As the country moved to the Goods and Services Tax (GST) regime on the midnight of June 30, confusion over the manner of its implementation and the rates of tax to be levied on various goods and services beset businesses and traders. Several States witnessed protests and strikes by traders who are dissatisfied with the tax rates and the additional compliance burden they will have to bear under GST.
Reports from various parts of India show that there is widespread confusion among traders regarding how the GST works. A large section of them have never used computers, for instance, and are finding it difficult to adjust to the new system.The vast majority (89% according to some estimates) of shops in India do not have computers, and the need to file online returns will add to their costs.
While major consumer goods companies have reduced the prices of some products such as cottage cheese and dairy whitener, prices of products such as pickles, jam and ghee have been increased. Disputes regarding the pricing of services have been reported from various parts of the country, as consumers learnt with dismay that eateries and restaurants had jacked up prices. Confusion and commotion have been reported at business establishments, and shortage of drugs have caused distress among patients as unprepared stockists have reportedly refused to stock medicines.
Even as chaos continued to reign in the first days of GST implementation, protests by sections of people who fear that their livelihoods would be hit by GST have erupted in various parts of the country.
The textile industry is among the sectors which are expected to be most adversely affected by the implementation of GST.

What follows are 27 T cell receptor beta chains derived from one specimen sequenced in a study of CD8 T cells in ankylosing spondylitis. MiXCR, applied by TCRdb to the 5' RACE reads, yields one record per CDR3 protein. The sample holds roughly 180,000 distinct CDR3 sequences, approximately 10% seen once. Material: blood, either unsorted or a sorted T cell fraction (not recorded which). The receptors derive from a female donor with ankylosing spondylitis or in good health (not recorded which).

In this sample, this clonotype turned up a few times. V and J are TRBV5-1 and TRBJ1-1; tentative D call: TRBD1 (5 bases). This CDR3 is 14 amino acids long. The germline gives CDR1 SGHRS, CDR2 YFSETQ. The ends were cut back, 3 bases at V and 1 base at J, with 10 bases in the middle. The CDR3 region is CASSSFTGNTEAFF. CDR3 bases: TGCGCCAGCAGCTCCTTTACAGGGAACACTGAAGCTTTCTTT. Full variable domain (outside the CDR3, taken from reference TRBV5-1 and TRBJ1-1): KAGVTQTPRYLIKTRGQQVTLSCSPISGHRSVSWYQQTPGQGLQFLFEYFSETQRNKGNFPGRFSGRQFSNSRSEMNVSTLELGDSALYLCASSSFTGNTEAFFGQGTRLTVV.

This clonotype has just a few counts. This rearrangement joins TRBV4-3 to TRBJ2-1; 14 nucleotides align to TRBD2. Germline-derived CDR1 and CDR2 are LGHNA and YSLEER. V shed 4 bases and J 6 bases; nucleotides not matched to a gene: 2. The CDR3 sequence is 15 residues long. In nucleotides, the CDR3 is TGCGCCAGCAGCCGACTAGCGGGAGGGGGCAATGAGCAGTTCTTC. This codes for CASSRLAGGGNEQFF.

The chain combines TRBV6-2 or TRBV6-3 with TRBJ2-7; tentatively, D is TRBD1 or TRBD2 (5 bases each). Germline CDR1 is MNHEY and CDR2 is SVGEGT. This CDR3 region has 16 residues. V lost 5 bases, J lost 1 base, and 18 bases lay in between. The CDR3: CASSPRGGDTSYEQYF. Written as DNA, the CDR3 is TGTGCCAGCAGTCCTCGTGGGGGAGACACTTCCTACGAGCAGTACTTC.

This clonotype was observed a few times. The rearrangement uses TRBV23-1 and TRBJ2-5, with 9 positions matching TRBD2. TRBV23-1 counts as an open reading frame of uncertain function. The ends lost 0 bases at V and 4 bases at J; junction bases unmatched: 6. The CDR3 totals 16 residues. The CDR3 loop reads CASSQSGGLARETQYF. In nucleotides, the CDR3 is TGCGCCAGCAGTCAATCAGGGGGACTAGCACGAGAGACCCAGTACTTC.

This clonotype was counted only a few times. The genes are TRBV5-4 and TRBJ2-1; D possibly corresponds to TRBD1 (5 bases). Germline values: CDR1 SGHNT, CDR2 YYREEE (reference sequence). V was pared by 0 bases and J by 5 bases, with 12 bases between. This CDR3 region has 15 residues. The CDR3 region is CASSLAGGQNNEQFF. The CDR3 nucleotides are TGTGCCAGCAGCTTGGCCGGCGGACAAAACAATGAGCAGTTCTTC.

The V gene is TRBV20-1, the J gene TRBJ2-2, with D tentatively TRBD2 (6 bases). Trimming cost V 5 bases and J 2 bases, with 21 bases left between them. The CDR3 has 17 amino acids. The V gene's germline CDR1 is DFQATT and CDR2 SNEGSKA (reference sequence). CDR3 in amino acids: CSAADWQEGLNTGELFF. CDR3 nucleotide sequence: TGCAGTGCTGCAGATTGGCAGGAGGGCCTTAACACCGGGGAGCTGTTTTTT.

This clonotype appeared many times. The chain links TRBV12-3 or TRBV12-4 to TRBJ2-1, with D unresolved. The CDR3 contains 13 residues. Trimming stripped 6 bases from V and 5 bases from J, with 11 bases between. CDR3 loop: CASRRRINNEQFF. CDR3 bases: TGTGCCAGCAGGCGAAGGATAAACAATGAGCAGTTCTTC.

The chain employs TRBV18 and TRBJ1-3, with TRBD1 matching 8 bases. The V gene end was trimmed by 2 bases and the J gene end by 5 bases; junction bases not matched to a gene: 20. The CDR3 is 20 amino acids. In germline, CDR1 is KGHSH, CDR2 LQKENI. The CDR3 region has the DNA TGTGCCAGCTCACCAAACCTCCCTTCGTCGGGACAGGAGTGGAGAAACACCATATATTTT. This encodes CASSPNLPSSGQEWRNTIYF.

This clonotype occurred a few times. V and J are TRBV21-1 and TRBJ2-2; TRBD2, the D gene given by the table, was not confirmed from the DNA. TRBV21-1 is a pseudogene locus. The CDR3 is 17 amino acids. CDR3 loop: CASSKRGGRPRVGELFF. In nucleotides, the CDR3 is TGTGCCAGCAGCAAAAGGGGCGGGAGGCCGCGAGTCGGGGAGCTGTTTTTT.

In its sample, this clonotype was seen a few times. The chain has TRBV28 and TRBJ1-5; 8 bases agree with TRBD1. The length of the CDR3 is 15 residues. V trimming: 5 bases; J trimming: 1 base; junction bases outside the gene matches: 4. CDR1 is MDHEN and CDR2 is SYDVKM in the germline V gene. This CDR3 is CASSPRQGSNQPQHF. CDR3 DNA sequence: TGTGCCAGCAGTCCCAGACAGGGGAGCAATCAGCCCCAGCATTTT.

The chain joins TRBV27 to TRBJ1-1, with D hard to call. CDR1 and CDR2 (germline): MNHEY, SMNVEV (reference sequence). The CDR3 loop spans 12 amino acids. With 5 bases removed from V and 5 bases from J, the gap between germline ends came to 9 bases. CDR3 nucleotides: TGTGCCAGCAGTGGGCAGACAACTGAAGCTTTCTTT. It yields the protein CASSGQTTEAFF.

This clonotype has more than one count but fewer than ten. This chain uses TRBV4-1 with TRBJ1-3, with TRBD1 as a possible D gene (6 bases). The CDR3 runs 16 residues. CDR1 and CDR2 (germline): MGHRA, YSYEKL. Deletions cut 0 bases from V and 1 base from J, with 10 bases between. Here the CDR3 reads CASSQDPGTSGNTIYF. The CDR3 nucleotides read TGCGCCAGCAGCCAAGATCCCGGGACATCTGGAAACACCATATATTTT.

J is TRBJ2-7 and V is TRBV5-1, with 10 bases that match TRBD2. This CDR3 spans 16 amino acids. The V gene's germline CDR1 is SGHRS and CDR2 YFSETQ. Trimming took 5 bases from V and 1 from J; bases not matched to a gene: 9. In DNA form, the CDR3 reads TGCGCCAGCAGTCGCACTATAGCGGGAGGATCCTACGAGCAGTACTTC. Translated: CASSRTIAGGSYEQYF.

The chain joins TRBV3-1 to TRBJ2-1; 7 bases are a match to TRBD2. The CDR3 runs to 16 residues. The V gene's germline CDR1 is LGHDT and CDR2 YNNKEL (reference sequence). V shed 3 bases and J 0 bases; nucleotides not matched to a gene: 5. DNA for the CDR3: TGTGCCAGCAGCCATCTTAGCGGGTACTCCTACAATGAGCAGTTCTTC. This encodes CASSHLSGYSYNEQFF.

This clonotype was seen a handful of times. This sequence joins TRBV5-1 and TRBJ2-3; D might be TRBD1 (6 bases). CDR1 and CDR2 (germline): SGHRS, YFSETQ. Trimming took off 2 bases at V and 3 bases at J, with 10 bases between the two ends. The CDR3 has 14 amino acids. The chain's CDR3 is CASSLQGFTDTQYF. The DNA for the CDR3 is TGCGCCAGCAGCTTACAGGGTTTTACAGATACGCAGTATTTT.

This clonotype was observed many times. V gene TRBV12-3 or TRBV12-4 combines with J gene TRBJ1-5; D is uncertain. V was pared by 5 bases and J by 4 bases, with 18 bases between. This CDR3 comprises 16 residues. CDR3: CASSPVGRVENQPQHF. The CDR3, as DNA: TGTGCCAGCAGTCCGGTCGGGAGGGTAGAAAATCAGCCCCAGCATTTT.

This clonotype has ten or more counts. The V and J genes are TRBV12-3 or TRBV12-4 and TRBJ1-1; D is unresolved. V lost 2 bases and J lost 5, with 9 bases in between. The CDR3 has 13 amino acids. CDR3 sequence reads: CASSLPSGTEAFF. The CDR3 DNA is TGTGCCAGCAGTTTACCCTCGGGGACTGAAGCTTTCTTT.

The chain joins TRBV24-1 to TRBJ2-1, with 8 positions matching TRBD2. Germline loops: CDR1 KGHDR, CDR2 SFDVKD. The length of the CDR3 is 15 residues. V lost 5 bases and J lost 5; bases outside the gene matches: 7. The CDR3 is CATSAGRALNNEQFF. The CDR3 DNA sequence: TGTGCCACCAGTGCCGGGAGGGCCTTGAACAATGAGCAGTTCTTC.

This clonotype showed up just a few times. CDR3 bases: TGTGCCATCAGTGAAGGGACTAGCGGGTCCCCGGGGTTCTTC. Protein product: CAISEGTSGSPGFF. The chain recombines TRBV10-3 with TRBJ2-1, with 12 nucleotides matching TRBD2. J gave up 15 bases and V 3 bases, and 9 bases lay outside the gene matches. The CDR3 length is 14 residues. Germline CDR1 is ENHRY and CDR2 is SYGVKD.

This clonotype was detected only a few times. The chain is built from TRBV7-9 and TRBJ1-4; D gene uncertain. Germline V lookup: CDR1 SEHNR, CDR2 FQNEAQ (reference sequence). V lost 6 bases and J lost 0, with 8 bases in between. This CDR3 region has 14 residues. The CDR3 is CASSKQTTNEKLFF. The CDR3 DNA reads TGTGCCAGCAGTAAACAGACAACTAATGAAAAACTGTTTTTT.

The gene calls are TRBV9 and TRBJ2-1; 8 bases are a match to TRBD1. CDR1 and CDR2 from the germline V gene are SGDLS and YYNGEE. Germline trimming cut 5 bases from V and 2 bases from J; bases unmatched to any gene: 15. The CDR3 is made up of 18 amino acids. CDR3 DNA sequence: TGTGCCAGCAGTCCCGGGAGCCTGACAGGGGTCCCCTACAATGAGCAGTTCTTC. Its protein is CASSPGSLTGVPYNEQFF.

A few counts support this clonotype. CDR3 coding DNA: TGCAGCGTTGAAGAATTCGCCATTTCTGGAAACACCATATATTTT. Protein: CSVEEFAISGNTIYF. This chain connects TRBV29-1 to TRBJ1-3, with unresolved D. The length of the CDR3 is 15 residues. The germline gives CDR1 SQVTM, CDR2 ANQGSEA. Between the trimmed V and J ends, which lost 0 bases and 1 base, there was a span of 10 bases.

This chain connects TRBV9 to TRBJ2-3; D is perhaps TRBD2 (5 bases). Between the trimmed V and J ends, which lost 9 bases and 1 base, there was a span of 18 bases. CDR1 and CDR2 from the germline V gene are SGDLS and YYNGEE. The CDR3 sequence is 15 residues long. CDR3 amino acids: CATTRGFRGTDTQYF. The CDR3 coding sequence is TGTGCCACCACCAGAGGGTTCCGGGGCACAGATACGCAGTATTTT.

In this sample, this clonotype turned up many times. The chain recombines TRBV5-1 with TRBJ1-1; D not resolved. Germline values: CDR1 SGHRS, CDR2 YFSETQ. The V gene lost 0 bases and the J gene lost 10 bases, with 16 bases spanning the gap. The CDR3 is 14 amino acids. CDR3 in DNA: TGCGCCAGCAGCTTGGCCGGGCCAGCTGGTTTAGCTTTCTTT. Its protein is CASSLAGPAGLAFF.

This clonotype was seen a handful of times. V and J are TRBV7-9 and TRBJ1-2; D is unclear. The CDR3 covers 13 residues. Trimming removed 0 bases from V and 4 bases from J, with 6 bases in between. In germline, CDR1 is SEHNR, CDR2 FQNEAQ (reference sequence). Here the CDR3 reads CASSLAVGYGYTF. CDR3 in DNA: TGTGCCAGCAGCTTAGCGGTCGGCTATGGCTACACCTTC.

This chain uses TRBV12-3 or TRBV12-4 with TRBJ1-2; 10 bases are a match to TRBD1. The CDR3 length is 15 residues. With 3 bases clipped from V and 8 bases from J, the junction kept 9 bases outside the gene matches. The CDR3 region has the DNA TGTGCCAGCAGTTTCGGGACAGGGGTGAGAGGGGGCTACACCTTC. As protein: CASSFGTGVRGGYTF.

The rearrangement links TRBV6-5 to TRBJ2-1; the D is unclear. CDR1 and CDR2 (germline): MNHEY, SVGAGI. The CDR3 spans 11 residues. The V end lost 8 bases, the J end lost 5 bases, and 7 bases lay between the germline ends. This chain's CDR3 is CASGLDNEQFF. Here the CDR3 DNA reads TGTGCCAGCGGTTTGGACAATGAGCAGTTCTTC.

Yarn, fabric cotton and readymade garments priced up to Rs 1000 will attract 5% GST, while ready-made garments priced over Rs 1000 will be taxed at 12%. According to traders, as goods previously exempted from VAT begin to be taxed, the prices of textile products would rise, adversely affecting sales.Those who run traditional, non-mechanised textile manufacturing units and the small traders would be the worst hit.The textile industry, which employs over 35 million people, is the second largest provider of employment in India after agriculture.
The Rajasthan Cloth Traders Association went on a four-day strike across the state starting from 27 June. Various cloth merchant associations in Gujarat had called for protests from 27 to 29 June, and most cloth shops in the state remained close on July 1, the first day of the implementation of GST. Textile traders in Mumbai held a rally against the GST, while the traders of Delhi’s famous textile and apparel market in ChandniChowkwent on strike for several days consecutively last week. There were major protests in West Bengal as well, where 1.5 lakh traders kept their shops shut on July 1. Thousands of textile shops in Bengaluru downed shutters on Friday.
The representatives of the Erode Handloom Cloth Merchants Association has warned to go an indefinite strike from July 5 if the demand to withdraw five per cent GST on textile goods is not met.